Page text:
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Office challenge: How would you improve a too-busy Excel chart?

This week's Microsoft Office Challenge is based on a practical problem: How do you present a large number of data points in an Excel chart without overwhelming your readers?

An Excel chart, based on a large number of values, is too busy to be effective! In addition, the legend is huge and unmanageable. Your boss wants a neater, sharper chart. What do you do?

Last week we asked…

How would you improve this Excel sheet? The example sheet has formulas and formatting, but it's not quite ready for prime time. We asked you what you do to get it ready for distribution. Agency shared a procedure to clear the input cells. Vijaym suggested more formatting and enabling protection. These are some great suggestions. Agency's macro works well, but selecting A6 clears the input cells. Users will complain, even if they're forewarned because the macro might clear the input cells before they're ready. The macro is good, but clearing the input cells should probably be part of the actual input process.

I'm going to leave this challenge open for another week—does anyone know how to move the clearing action to the input process?

Thanks Agency and Vijaym for the great suggestions!

About

Susan Sales Harkins is an IT consultant, specializing in desktop solutions. Previously, she was editor in chief for The Cobb Group, the world's largest publisher of technical journals.

6 comments
Dean Spasser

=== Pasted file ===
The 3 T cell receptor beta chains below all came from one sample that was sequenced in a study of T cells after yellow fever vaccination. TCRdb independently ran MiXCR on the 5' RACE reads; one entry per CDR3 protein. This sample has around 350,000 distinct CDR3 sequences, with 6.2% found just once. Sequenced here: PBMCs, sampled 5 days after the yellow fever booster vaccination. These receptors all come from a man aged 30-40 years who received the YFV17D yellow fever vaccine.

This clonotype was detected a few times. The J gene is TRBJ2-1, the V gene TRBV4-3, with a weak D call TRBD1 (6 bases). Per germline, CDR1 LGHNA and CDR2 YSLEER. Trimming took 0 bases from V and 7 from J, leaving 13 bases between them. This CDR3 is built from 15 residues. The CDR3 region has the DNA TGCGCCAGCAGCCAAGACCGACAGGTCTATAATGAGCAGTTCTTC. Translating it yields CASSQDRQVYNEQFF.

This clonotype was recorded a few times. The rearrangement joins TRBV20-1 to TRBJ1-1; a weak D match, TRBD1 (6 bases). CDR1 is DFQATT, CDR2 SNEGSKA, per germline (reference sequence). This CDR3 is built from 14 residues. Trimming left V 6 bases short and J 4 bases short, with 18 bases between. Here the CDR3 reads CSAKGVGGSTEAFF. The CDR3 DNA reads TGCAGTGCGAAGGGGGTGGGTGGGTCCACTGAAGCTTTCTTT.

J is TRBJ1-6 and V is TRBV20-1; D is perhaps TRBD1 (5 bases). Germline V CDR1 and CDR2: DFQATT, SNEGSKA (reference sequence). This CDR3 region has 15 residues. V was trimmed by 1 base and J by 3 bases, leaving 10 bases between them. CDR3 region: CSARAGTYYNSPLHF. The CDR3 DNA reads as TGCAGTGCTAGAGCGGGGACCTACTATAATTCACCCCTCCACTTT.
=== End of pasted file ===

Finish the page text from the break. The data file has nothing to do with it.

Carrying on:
Dean Spasser

For me, even though your sheet is too busy, you will effective manage it by sorting and stacking the necessary data neatly. Use another sheet but in the same file, if necessary. - Dean Spasser

Mark.Mathews
Mark.Mathews

I have used the technique or having some data shown as a stacked bar and some data shown as data points only (line graph without the line, only showing the data points)

dan
dan

I like to display data points in a faint gray, then overlay bold statistical summaries (e.g. regressions and dashed standard error bars) on top. You can see the data if you really want to, but the first impression is clean and easy to interpret. Base the legend on the stats - limit the fields to make it readable.

ppg
ppg

The solution depends on what type of data you have. If you have sales figures for 100 salepeople you could group by region or product. You could then create additional charts for each region. If you have temperatures taken every day for two years you could draw a continous line and possibly apply averaging. If you are only interested when the temperature went out of a specified range you could generate a seperate column of only those values and plot and annotate them them as a seperate line. If you still have too many points to plot you probably have bigger problems than just how to plot the data.

bboyd
bboyd

Group lesser data sets within the set and present them with separate charts.

toadforce
toadforce

Only label every 10 or 100 or whatever values; choose a continuous chart type, not bars. Or just present some stats, min, max, mean, sdev. If it has a time dimension, display the stats for each week or month.